The Big Switch: Why We Chose to Move to Unreal Engine 5
Not only we have revamped our studio’s brand but have also decided to develop our upcoming game using Unreal Engine 5.
While it may seem obvious that adopting new technologies is essential, it is not without its challenges, especially for those who are pioneers in the field. Despite this, we want to be among the first to use this engine for several reasons, which we would like to cover in this piece.
We asked Oleksandr Plichko, our Lead Programmer, to share the most fascinating details about switching from UE4 to UE5. His experience might come in handy to anyone who works in game dev and entertain gaming enthusiasts who stay updated on the newest technological advancements.
Reason 1: Impressive Lighting Evolution
Lumen dynamic lighting system absolutely blows our minds. It is a dynamic global illumination and reflection system developed for next-gen consoles. It helps us render diffuse interreflection with infinite bounces and indirect specular reflections. Moreover, all this is in detailed, large-scale environments spanning from millimeters to kilometers.
In the past, using static lightmaps in Unreal Engine 4 posed several challenges for us. We even tried to adapt them to our requirements, but it turned out to be very difficult, and the result was far from ideal. Lumen system has solved these issues for us.
Reason 2: Efficient Game World Streaming System
Previously, we had to manually split maps into smaller sections and use a level streaming system to load and unload them as players explored the world. This method often made it challenging to view the entire world as a whole.
Fortunately, UE5’s World Partition system offers a solution for managing large worlds. This system eliminates the need to divide large levels into smaller sections, allowing us to store the world in a single persistent level separated into grid cells.
With this technology, our game designers can work on a very large location simultaneously, without having version conflicts in changed assets.
Reason 3: Top-Notch Visual Rendering
Another thing we’re inspired by is Nanite which enables the efficient rendering of high-poly models. This virtualized geometry system was introduced specifically in UE5. It utilizes a new internal mesh format and rendering technology to achieve detailed, high-resolution object rendering with a large number of objects. Interestingly, the data format of Nanite is highly compressed. It also supports fine-grained streaming, automatically adjusting the level of detail as required.
We believe that the tech progress here will affect 3D computer graphics in a very positive way.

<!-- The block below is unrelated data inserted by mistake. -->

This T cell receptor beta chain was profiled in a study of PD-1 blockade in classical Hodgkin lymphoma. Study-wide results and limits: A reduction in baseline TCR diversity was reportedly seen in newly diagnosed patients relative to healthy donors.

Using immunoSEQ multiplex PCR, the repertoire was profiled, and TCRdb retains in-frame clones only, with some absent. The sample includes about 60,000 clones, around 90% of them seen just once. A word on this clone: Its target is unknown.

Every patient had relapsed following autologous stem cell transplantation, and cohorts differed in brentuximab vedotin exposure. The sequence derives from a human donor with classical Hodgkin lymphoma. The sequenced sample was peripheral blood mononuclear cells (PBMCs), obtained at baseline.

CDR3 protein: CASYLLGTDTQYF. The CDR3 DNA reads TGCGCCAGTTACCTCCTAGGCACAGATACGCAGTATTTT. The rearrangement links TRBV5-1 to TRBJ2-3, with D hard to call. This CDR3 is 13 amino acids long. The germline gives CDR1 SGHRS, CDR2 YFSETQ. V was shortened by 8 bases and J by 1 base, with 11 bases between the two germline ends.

Reason 4: It’s Simply Time for Growth
In this era of rapid technological advancements, it’s crucial to keep up with the latest trends and innovations. With each new system or technology, there comes an opportunity for progress and improvement. The support for old engines and outdated systems becomes not so active, leaving room for more advanced solutions.
We are not only fascinated by the possibilities offered by gaming worlds but also excited to explore the real world using modern tools. We can achieve incredible results by embracing the latest developments. As we move forward, we continue to seek out opportunities to grow.
Our Biggest Challenges
Not surprisingly, our transition from UE4 to UE5 wasn’t that smooth, especially given that this system was brand new. So, before asking “When will your next project be live?” please read this story. We really want to bring this moment closer but also have to deal with all the difficulties to craft an enjoyable and good-looking world.
- We changed the engine code a lot, and EpicGames changed it continuously either. It turned out to be difficult to merge. We got conflicts in hundreds of files, sometimes some of them were deleted, moved, or renamed.
Thus, we decided to take a completely clean version of the engine and act step-by-step. With each next iteration, we decided whether we still needed some changes. It took us around a couple of months, but we finally solved this problem.
- The second difficult task was the transition of our already-created game location to the new system. In UE4, we used the WorldComposition system. Our game world was divided into separate locations (levels), which were streamed to the main level.Yet, to fully move to UE5, we had to convert our level into the new WorldPartition system. At the same time, we wanted to preserve the belonging of the game objects in their assigned locations. It was not a piece of cake, but we are happy to deal with that.
- Before switching to UE5, we used a special feature for rendering the HUD geometry in a custom angle of view (FOV). For example, hands and objects held in them changed their look when the camera moved. We used a modified transformation matrix for rendering these graphics.One of the UE5 highlights was an ultimate change to the render pipeline. They removed the ability to modify the translation in the matrix. We had to implement this mechanic on the vertex offsets in the shaders.
- As for the last major challenge for our team, it was a long transition to MetaHuman, which is still in progress. UE5 technology implies a completely different skeleton for animated characters. So, it took us a handful of time to retarget all our animations.We are still tweaking the animations, as some retargeted ones still look weird due to the significant differences between the skeletons.
The Bottom Line
As you can see, much has been done and changed, the evolution and development are going on, and our work is still in progress. We are keeping the announcement date a secret, but rest assured that our team is hard at work to create something amazing.
UE5 offers numerous advantages that we believe will result in an outstanding final product. To not miss breaking news from our studio, subscribe to our socials and stay tuned for updates, as there is much more to come!